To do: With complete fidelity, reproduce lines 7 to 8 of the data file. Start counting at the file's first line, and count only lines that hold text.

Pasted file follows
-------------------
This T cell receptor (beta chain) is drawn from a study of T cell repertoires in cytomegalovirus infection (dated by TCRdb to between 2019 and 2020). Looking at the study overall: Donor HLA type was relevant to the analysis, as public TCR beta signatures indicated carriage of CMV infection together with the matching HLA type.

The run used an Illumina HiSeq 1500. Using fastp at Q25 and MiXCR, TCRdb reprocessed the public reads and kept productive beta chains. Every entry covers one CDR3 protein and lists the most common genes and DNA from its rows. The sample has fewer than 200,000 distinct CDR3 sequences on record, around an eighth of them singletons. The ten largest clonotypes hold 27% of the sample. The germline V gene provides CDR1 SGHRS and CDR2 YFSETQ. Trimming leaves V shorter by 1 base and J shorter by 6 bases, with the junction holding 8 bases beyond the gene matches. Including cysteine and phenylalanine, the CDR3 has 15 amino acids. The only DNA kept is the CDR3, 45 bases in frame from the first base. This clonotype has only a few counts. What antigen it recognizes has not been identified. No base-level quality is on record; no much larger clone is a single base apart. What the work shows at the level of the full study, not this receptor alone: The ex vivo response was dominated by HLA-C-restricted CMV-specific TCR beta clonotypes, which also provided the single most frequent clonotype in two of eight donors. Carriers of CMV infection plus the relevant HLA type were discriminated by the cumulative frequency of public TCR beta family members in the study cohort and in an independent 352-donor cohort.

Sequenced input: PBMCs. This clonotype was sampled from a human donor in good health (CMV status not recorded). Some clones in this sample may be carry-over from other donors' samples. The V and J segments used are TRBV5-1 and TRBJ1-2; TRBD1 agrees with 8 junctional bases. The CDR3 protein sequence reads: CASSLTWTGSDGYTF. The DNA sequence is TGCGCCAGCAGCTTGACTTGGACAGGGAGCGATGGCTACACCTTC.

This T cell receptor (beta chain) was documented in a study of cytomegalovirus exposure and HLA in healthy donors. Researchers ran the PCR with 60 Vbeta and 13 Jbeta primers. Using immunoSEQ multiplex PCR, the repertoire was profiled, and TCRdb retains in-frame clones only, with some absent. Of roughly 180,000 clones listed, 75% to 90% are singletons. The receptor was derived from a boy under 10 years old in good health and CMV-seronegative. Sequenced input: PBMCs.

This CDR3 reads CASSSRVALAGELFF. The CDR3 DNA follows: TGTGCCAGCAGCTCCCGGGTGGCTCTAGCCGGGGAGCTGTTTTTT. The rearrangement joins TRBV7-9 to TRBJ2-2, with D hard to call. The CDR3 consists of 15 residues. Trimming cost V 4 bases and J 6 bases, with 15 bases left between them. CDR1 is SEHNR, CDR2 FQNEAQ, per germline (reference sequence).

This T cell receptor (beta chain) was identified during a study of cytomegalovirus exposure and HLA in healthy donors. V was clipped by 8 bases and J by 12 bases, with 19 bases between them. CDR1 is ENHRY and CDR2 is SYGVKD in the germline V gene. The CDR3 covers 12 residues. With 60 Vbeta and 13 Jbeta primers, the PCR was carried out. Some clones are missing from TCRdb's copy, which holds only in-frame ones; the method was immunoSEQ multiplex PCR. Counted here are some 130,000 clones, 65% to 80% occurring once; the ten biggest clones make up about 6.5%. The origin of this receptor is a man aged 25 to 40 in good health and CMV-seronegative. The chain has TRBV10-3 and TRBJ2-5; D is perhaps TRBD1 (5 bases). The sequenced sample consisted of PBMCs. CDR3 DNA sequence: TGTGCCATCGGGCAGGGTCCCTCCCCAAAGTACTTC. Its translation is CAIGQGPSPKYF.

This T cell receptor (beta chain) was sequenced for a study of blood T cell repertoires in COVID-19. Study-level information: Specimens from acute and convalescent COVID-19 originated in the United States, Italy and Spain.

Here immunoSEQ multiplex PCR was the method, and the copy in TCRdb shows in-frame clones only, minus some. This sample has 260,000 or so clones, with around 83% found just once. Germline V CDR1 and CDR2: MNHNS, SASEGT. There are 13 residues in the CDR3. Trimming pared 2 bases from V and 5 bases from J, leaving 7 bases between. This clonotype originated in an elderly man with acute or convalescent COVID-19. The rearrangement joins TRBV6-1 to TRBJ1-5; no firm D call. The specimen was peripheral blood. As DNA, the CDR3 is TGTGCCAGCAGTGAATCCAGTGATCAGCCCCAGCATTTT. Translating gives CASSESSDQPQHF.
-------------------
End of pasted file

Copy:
This T cell receptor (beta chain) was sequenced for a study of blood T cell repertoires in COVID-19. Study-level information: Specimens from acute and convalescent COVID-19 originated in the United States, Italy and Spain.

Here immunoSEQ multiplex PCR was the method, and the copy in TCRdb shows in-frame clones only, minus some. This sample has 260,000 or so clones, with around 83% found just once. Germline V CDR1 and CDR2: MNHNS, SASEGT. There are 13 residues in the CDR3. Trimming pared 2 bases from V and 5 bases from J, leaving 7 bases between. This clonotype originated in an elderly man with acute or convalescent COVID-19. The rearrangement joins TRBV6-1 to TRBJ1-5; no firm D call. The specimen was peripheral blood. As DNA, the CDR3 is TGTGCCAGCAGTGAATCCAGTGATCAGCCCCAGCATTTT. Translating gives CASSESSDQPQHF.